A couple of weeks ago I mentioned the fact that I made my first 'quilt' at the age of 22 and that I had no idea what to do at all. It was, as far as I was concerned, a simple affair. You cut up the fabric, you sewed it back together and eventually (meaning never) you sewed a back on to it (sans batting). I literally did not know that there was supposed to be a quilt sandwich or that you then actually quilted it.
My lack of knowledge (and lack of talent!) aside, I really enjoyed the act of creating it and am relieved that I still have it, although up until a couple of days ago I don't think I'd had a proper look at it for at least 10 years.
But Paisley got me really thinking about it after she remarked that she'd like to see it. So I dug it out.
The first thing that hit me was just how big the thing is. I can't actually spread it out flat anywhere in my house!
Then there's the fact that there aren't even any actual blocks and that the pieces are all different sizes and shapes. It's all completely freeform. Which is kind of cool.
This is my favourite bit. Which I can now recognise are pseudo nine patches, but I obviously didn't know anything about that at the time.
It seems absolutely crazy to me now that I just cut all the pieces freehand and measured nothing. How did I get it all to fit? Of course the lack of seam allowance will have helped with that!
Can you see that? There is totally no allowance there at all. I can't imagine how I thought it would stay together.
I just find it so strange now looking back at this and realising that I knew nothing at all. Except that I loved the fabrics and wanted them to be pieced together. Which I guess is enough.
This is my favourite of the fabrics. I think it may be from Hong Kong.
And in complete and total contrast, here is my most recent quilt.
This couldn't be more different. It's all about precision cutting and exact seams. It's completely structured. It just pretends to be freeform with the random choices of fabrics.
When I think about how different these two quilts are I find it both a relief and a little sad. It's such a relief to me that I've actually learnt how to do something properly. Believe me I have a long history of flying by the seat of my pants (there are some pieces of furniture out there that I'd recommend not sitting on!) and I now take great pleasure in the fact that I have proven to myself that I have the patience to do it properly. Although as I write this I realise that there is still so much for me to learn and that I know very litte - but at least I'm actually trying to get it right.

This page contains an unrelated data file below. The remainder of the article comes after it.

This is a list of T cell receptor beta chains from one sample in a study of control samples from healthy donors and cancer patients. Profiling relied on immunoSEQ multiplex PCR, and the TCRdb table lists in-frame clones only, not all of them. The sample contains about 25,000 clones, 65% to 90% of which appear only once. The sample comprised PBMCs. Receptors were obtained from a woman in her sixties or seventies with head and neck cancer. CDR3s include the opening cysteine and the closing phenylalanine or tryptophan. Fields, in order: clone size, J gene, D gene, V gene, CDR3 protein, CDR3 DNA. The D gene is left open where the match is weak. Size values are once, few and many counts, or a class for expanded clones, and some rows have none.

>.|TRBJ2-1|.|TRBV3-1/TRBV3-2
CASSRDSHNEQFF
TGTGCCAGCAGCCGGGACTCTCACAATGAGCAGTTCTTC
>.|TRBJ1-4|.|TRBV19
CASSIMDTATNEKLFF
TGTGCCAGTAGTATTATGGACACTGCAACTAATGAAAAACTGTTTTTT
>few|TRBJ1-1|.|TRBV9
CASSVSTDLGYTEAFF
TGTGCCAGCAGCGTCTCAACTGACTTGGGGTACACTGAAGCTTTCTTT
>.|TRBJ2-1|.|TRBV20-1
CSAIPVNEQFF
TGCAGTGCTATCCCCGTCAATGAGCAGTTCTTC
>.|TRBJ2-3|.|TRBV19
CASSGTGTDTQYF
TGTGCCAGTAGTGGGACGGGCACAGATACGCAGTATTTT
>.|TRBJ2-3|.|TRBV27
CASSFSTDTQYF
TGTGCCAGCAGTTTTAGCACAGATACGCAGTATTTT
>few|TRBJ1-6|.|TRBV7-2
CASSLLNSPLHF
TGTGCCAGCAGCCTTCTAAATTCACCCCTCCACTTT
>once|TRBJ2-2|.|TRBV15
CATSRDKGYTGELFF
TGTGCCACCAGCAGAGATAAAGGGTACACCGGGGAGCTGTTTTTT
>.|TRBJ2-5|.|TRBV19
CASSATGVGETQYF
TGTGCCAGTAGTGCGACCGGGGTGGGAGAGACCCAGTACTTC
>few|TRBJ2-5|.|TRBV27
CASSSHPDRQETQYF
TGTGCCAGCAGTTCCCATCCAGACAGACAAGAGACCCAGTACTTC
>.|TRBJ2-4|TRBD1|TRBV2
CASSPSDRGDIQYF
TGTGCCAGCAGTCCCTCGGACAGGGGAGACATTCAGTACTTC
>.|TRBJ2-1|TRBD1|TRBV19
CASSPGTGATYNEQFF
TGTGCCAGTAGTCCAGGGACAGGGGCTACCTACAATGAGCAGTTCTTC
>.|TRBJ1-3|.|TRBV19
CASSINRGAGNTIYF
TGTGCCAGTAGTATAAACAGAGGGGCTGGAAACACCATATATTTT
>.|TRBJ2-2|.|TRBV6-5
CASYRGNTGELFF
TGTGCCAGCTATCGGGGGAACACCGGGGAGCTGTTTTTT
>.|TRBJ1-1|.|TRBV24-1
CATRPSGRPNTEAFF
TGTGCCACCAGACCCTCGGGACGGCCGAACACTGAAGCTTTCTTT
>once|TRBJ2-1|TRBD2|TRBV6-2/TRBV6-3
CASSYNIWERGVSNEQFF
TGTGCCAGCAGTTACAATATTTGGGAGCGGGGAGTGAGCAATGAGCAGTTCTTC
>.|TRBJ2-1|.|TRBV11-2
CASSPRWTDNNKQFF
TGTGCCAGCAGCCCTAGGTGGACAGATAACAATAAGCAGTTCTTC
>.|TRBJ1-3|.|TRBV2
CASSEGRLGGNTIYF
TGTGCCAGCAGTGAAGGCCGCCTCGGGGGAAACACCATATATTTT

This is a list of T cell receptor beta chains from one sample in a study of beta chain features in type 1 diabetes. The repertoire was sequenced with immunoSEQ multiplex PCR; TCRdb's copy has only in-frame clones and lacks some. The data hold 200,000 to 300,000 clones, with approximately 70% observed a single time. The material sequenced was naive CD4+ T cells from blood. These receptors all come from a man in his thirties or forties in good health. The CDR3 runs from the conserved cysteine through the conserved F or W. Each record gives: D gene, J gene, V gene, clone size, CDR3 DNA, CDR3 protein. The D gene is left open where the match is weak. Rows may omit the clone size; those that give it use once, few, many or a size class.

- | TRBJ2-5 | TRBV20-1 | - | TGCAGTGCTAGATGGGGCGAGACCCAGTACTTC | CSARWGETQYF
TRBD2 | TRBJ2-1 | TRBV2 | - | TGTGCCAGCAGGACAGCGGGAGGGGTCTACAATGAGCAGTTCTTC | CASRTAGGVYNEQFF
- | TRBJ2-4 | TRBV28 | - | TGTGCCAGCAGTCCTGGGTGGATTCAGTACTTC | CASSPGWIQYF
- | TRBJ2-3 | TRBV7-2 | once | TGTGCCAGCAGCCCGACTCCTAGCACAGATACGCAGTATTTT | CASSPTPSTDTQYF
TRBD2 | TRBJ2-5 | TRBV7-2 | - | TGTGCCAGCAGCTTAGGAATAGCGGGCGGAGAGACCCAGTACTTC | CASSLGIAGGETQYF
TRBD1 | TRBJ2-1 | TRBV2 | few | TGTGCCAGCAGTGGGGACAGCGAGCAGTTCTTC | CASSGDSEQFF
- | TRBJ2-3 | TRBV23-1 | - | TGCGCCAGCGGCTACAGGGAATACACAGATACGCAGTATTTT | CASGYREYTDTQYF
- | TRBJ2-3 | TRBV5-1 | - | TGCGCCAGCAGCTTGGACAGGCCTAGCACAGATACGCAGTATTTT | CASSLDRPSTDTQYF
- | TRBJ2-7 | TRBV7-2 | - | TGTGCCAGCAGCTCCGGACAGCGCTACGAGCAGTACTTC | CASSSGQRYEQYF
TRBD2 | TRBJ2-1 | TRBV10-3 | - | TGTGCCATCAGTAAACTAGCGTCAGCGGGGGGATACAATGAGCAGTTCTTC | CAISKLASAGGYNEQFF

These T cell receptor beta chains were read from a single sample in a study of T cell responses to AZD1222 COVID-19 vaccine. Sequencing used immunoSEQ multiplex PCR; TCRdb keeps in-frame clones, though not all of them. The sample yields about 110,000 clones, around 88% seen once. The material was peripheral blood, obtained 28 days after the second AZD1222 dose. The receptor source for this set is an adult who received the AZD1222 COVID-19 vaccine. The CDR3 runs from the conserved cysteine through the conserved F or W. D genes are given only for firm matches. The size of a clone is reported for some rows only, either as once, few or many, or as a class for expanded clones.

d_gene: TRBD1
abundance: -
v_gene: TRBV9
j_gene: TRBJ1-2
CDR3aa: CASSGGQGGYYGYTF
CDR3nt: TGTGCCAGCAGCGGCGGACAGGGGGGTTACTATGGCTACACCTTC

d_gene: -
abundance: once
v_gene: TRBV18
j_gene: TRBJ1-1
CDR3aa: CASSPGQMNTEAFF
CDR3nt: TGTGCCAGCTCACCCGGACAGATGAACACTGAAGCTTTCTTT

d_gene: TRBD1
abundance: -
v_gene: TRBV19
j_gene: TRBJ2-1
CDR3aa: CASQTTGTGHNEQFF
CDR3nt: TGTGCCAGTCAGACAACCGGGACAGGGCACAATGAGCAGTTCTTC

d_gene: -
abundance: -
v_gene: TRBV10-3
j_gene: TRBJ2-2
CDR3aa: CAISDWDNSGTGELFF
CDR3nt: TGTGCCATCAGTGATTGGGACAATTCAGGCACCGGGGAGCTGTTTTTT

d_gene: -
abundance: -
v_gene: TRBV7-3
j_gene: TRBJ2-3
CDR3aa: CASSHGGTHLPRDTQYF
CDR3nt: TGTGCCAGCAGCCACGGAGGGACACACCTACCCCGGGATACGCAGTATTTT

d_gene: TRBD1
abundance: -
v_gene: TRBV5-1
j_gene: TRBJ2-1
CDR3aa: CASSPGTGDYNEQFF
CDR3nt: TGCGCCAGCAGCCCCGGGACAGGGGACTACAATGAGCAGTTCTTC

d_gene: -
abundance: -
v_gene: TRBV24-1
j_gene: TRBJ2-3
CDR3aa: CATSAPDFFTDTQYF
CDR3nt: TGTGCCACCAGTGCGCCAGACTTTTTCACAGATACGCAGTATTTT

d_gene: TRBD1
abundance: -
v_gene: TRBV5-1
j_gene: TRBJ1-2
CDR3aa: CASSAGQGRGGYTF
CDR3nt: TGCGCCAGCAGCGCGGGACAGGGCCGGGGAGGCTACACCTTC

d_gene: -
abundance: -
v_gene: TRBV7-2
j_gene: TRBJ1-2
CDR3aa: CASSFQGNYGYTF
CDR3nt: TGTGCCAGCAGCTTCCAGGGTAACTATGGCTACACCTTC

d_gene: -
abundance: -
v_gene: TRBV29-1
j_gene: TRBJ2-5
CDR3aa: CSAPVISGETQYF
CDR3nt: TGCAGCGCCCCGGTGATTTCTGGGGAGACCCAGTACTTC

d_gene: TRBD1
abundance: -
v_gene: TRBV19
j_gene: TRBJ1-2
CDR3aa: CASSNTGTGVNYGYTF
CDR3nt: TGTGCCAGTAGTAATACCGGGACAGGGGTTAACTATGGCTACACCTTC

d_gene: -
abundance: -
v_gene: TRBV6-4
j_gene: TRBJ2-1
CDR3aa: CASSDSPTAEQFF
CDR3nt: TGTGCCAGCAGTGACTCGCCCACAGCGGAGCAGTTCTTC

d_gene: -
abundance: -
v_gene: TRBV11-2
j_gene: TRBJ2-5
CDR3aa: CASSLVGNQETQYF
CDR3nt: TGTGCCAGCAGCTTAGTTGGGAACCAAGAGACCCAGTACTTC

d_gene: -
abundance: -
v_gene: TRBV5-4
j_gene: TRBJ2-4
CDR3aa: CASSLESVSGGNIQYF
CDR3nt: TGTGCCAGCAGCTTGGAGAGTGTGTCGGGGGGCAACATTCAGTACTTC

But I'm also a little sad that I now know the rules and often adhere to them. If I tried to make a quilt top like the first one these days, I might manage to not measure any of the fabrics, but I would want to use my rotary cutter and ruler. I think I'd have a hard time just going at it with a pair of scissors and a smile! And that's kind of a shame. And I think that's why as a rule I shy away from learning too much of the 'science' behind quilting.
I'm still much more about liking the way something looks rather than photocopying fabrics to see if their values are right. And I try not to worry too much about focus fabrics etc. And of course this could mean that I'll never be a great quilter, but that's ok because as much as I know that my first 'quilt' is all wrong I still love it. And I remember how much fun I had making it.
(bugger, I forgot it was WIP Friday. Must remember it next week!)